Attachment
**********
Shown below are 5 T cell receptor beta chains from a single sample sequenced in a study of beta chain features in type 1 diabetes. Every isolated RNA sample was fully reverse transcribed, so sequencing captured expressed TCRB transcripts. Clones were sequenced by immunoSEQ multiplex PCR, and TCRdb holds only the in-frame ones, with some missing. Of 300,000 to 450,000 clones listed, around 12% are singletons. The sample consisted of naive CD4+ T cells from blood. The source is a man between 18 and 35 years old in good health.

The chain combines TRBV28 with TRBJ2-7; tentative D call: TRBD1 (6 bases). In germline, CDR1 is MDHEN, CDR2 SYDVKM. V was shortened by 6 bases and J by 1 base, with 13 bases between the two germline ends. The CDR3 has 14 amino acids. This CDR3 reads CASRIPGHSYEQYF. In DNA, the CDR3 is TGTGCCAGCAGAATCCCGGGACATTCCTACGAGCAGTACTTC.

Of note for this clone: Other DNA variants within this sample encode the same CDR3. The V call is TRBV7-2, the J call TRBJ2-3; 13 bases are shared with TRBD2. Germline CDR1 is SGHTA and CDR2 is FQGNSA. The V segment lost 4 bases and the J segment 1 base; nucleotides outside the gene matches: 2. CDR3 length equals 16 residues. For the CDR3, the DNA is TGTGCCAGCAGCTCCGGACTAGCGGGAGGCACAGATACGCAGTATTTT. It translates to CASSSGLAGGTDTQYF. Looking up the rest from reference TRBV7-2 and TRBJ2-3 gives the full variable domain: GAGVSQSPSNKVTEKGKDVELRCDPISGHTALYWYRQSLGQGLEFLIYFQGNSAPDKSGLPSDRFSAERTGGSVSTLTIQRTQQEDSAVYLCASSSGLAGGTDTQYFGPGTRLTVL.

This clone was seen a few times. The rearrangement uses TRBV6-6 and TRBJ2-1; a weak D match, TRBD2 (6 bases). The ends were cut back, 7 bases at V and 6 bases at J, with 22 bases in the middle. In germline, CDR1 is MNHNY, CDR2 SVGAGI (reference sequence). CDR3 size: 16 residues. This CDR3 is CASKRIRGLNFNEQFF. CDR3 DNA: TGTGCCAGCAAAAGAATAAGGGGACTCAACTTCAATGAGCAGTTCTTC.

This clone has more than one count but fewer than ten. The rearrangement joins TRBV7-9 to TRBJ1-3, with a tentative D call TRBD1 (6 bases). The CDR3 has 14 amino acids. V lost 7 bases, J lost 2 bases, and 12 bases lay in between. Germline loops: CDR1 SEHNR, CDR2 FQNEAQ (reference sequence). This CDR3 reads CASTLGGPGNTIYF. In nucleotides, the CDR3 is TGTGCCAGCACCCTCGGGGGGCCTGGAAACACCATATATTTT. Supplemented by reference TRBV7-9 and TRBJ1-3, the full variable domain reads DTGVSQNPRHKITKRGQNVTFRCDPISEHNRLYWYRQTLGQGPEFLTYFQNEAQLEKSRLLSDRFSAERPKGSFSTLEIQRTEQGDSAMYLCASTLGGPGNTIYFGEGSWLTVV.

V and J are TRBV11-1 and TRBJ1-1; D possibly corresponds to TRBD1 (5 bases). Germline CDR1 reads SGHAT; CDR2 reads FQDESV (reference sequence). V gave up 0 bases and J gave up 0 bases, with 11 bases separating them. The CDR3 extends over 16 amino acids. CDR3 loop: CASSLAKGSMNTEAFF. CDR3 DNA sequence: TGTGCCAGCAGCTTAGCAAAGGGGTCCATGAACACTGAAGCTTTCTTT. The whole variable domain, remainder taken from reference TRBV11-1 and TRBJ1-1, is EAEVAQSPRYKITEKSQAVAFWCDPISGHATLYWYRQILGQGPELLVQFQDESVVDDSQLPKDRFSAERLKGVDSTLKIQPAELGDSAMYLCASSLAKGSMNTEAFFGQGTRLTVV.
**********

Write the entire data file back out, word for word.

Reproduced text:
Shown below are 5 T cell receptor beta chains from a single sample sequenced in a study of beta chain features in type 1 diabetes. Every isolated RNA sample was fully reverse transcribed, so sequencing captured expressed TCRB transcripts. Clones were sequenced by immunoSEQ multiplex PCR, and TCRdb holds only the in-frame ones, with some missing. Of 300,000 to 450,000 clones listed, around 12% are singletons. The sample consisted of naive CD4+ T cells from blood. The source is a man between 18 and 35 years old in good health.

The chain combines TRBV28 with TRBJ2-7; tentative D call: TRBD1 (6 bases). In germline, CDR1 is MDHEN, CDR2 SYDVKM. V was shortened by 6 bases and J by 1 base, with 13 bases between the two germline ends. The CDR3 has 14 amino acids. This CDR3 reads CASRIPGHSYEQYF. In DNA, the CDR3 is TGTGCCAGCAGAATCCCGGGACATTCCTACGAGCAGTACTTC.

Of note for this clone: Other DNA variants within this sample encode the same CDR3. The V call is TRBV7-2, the J call TRBJ2-3; 13 bases are shared with TRBD2. Germline CDR1 is SGHTA and CDR2 is FQGNSA. The V segment lost 4 bases and the J segment 1 base; nucleotides outside the gene matches: 2. CDR3 length equals 16 residues. For the CDR3, the DNA is TGTGCCAGCAGCTCCGGACTAGCGGGAGGCACAGATACGCAGTATTTT. It translates to CASSSGLAGGTDTQYF. Looking up the rest from reference TRBV7-2 and TRBJ2-3 gives the full variable domain: GAGVSQSPSNKVTEKGKDVELRCDPISGHTALYWYRQSLGQGLEFLIYFQGNSAPDKSGLPSDRFSAERTGGSVSTLTIQRTQQEDSAVYLCASSSGLAGGTDTQYFGPGTRLTVL.

This clone was seen a few times. The rearrangement uses TRBV6-6 and TRBJ2-1; a weak D match, TRBD2 (6 bases). The ends were cut back, 7 bases at V and 6 bases at J, with 22 bases in the middle. In germline, CDR1 is MNHNY, CDR2 SVGAGI (reference sequence). CDR3 size: 16 residues. This CDR3 is CASKRIRGLNFNEQFF. CDR3 DNA: TGTGCCAGCAAAAGAATAAGGGGACTCAACTTCAATGAGCAGTTCTTC.

This clone has more than one count but fewer than ten. The rearrangement joins TRBV7-9 to TRBJ1-3, with a tentative D call TRBD1 (6 bases). The CDR3 has 14 amino acids. V lost 7 bases, J lost 2 bases, and 12 bases lay in between. Germline loops: CDR1 SEHNR, CDR2 FQNEAQ (reference sequence). This CDR3 reads CASTLGGPGNTIYF. In nucleotides, the CDR3 is TGTGCCAGCACCCTCGGGGGGCCTGGAAACACCATATATTTT. Supplemented by reference TRBV7-9 and TRBJ1-3, the full variable domain reads DTGVSQNPRHKITKRGQNVTFRCDPISEHNRLYWYRQTLGQGPEFLTYFQNEAQLEKSRLLSDRFSAERPKGSFSTLEIQRTEQGDSAMYLCASTLGGPGNTIYFGEGSWLTVV.

V and J are TRBV11-1 and TRBJ1-1; D possibly corresponds to TRBD1 (5 bases). Germline CDR1 reads SGHAT; CDR2 reads FQDESV (reference sequence). V gave up 0 bases and J gave up 0 bases, with 11 bases separating them. The CDR3 extends over 16 amino acids. CDR3 loop: CASSLAKGSMNTEAFF. CDR3 DNA sequence: TGTGCCAGCAGCTTAGCAAAGGGGTCCATGAACACTGAAGCTTTCTTT. The whole variable domain, remainder taken from reference TRBV11-1 and TRBJ1-1, is EAEVAQSPRYKITEKSQAVAFWCDPISGHATLYWYRQILGQGPELLVQFQDESVVDDSQLPKDRFSAERLKGVDSTLKIQPAELGDSAMYLCASSLAKGSMNTEAFFGQGTRLTVV.